“The World Cup is a good bit away and we need to stay present and try and keep winning. You don’t get many chances in an Ireland jersey, you want to win when you are in one. We need to keep building and hopefully get some bodies back over the next couple of weeks with two more massive games (Australia are also on Ireland’s November dance card).”

If vaulting ahead to what might transpire ten months down the line was a conversion that Farrell wouldn’t entertain, there were plenty of details that he was much more willing to embrace. One such matter was the heavy injury toll that resulted in three Ireland players being lost to injury by the interval, but coach Farrell put a generally positive spin on the early prognosis.

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“Stu (McCloskey) is a funny one. He fell awkwardly on the floor and his arm twisted in a way that they thought was something serious, but it doesn’t look as serious at this moment of time. There is a bit of feeling that is coming back into his arm and hand. We will see how that progresses, we don’t quite know.

“Tadhg (Furlong) just jarred his ankle. It didn’t seem to be too serious and Conor (Murray) felt his groin when he made that break (following a first-half lineout).”

Sum it all up then, Andy, what did you learn from a performance that was enough to deservedly down the reigning world champions? “A lot. That we have got resilience, that we have got guts, character. We wanted the Test, we wanted the different type of Test match. That was a proper, old-fashioned slinging match to see where we are at in that regard. Wow, I thought the character of the side was immense for all sorts of reasons.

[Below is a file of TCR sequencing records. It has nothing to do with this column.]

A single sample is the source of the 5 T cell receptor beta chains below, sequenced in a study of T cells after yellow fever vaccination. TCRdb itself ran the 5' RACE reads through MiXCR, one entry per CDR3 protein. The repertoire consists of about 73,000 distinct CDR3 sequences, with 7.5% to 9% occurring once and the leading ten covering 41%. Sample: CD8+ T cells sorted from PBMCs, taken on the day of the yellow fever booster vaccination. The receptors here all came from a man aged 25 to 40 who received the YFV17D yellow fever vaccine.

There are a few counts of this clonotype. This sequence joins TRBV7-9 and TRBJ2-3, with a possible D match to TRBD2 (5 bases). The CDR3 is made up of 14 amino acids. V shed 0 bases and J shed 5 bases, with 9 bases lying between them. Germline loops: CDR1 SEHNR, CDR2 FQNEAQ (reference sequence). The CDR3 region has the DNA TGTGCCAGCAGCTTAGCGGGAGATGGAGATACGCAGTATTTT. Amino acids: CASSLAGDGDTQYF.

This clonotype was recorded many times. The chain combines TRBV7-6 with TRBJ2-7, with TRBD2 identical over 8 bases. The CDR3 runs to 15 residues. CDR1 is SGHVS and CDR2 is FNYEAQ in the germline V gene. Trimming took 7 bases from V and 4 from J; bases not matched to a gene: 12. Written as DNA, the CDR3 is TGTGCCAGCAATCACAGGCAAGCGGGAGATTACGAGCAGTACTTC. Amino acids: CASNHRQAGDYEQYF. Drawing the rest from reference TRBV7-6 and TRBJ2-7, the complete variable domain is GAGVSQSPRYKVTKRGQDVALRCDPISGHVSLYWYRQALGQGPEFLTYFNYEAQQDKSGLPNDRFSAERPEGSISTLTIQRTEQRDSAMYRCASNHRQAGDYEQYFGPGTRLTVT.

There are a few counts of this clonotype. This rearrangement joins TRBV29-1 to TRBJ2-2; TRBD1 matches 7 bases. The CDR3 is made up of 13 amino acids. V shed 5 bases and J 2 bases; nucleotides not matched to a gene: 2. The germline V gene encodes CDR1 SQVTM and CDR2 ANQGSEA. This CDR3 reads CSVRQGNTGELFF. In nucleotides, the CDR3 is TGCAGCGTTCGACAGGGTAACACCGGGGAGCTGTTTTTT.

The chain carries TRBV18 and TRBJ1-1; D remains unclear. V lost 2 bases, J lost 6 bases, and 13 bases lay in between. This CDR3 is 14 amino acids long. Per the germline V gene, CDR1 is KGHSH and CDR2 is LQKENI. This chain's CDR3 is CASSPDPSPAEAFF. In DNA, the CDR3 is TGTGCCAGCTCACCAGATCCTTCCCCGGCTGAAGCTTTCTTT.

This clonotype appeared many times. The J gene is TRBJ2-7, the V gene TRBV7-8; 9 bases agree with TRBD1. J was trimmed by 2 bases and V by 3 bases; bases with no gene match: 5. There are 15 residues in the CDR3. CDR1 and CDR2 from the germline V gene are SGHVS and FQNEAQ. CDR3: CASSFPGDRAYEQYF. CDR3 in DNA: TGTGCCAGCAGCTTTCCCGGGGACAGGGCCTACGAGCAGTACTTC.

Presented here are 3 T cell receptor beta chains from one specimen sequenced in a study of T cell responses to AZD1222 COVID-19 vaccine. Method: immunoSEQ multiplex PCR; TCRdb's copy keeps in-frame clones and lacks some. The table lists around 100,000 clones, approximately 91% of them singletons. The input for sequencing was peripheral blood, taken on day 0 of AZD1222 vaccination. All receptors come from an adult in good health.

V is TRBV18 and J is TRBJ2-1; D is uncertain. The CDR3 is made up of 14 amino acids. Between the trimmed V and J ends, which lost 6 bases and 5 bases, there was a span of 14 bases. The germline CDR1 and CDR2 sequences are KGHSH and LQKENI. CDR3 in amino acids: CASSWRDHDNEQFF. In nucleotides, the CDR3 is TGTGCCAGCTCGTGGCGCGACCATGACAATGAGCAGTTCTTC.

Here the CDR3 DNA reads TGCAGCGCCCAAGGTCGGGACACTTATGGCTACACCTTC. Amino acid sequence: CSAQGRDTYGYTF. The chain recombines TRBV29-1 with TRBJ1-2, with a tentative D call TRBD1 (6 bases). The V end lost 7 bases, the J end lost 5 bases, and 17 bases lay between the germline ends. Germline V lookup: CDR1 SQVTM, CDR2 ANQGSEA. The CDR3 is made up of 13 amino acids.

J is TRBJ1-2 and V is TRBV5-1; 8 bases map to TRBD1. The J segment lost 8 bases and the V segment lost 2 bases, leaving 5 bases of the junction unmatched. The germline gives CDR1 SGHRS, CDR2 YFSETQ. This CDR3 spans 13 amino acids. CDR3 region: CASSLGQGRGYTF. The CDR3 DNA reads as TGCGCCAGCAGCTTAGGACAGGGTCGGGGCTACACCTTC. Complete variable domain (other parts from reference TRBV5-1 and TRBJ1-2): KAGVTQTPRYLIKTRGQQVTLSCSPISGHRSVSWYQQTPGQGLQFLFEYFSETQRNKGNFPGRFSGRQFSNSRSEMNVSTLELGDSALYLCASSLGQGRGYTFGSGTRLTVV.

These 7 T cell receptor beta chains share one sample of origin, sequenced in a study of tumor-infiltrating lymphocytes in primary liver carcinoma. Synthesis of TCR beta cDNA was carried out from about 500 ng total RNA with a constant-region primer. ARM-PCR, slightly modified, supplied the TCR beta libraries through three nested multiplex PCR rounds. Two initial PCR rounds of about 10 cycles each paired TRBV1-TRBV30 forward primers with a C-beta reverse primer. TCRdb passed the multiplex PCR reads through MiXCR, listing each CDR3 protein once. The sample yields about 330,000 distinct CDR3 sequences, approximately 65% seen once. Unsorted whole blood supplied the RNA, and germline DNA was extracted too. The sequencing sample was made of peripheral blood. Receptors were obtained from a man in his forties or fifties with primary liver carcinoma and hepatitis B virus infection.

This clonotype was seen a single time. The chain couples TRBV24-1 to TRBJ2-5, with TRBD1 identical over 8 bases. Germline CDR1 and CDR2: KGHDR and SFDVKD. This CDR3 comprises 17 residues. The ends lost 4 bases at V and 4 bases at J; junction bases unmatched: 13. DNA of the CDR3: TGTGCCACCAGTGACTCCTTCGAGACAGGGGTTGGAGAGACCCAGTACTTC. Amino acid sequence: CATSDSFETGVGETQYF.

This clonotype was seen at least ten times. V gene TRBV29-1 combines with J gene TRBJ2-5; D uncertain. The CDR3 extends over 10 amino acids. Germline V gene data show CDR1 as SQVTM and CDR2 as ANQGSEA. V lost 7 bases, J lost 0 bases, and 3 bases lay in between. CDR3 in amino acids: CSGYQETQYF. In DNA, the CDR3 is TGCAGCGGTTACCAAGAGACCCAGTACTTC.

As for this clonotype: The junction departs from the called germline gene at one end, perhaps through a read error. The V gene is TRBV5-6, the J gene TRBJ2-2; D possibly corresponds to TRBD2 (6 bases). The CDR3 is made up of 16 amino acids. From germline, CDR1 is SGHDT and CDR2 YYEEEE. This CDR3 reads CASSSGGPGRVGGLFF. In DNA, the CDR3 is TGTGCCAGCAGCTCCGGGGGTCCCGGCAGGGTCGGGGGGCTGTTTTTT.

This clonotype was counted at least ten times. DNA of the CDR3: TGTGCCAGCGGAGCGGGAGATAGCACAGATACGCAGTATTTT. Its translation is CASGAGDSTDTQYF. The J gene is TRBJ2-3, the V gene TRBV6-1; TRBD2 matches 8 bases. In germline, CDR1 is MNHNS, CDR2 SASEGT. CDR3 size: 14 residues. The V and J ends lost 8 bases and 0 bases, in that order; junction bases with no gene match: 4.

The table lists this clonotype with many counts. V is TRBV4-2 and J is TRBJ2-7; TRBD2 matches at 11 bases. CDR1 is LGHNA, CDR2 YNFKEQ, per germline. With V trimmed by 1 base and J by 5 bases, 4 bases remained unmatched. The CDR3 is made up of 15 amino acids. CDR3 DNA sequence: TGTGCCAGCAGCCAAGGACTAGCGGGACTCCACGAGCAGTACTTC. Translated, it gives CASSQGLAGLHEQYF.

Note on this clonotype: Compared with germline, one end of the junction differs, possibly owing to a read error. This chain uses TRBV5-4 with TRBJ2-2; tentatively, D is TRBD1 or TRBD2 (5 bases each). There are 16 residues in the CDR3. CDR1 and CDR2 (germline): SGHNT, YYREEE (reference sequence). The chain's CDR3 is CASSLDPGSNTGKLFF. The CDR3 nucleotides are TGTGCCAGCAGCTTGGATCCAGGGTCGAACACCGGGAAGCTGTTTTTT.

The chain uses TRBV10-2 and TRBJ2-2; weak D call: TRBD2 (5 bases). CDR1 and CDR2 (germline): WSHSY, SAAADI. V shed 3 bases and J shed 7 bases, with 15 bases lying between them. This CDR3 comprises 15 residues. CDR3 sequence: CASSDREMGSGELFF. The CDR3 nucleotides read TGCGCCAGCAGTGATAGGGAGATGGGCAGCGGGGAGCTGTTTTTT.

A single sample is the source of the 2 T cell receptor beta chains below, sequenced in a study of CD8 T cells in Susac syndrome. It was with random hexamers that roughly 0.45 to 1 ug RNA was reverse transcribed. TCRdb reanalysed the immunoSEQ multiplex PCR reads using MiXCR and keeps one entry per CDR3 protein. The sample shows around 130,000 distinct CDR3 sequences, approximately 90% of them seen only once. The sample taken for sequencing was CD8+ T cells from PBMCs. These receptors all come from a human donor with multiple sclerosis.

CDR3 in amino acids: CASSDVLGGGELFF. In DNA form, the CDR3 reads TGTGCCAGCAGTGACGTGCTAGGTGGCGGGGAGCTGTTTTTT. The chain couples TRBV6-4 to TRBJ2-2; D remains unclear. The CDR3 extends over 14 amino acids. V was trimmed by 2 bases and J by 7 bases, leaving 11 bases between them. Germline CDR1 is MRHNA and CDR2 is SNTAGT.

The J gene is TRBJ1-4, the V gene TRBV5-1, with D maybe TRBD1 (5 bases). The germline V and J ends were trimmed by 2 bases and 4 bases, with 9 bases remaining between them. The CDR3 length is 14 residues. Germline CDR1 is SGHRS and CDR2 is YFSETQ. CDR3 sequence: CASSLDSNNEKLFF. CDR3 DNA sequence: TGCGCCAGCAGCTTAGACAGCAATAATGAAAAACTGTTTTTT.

“You start with coming into camp and a lot of them being undone as far as minutes are concerned. Never mind it being our first game of the season, it’s some of the lads’ first game of the season and some of them have not played for three, four weeks etc. But they come into camp every single time and they get to work and they certainly fill me with confidence every single time they come.

“You would think that Hugo (Keenan) and Jamison (Gibson-Park) had been playing for the last five, six weeks – that is because of the culture, the attitude, and the want to get better in the side is infectious day in, day out. I thought we showed fantastic spirit. Having said that, South Africa are a hell of a side and it was a hell of a Test match and it could have gone either way.

“The character that we showed was fitting for the twelve days that we have had together and with the injuries that we had, one or two before the match and the Ireland A game yesterday. It was a different week, something that we adapted to and I’m unbelievably proud of them, of how they have applied themselves.

“In the first half, we gave them a few opportunities to kick to the corner with our discipline but the confidence that we got certainly as a forward pack with our maul defence stood to us for the game. Our set-piece was unbelievable and on the back of that coming out of the set-piece, our defence was immense.

“The backs complemented the forwards on the back of that as well. It was a proper Test match either way. If the result had been different for us I would have said I still felt the same way.”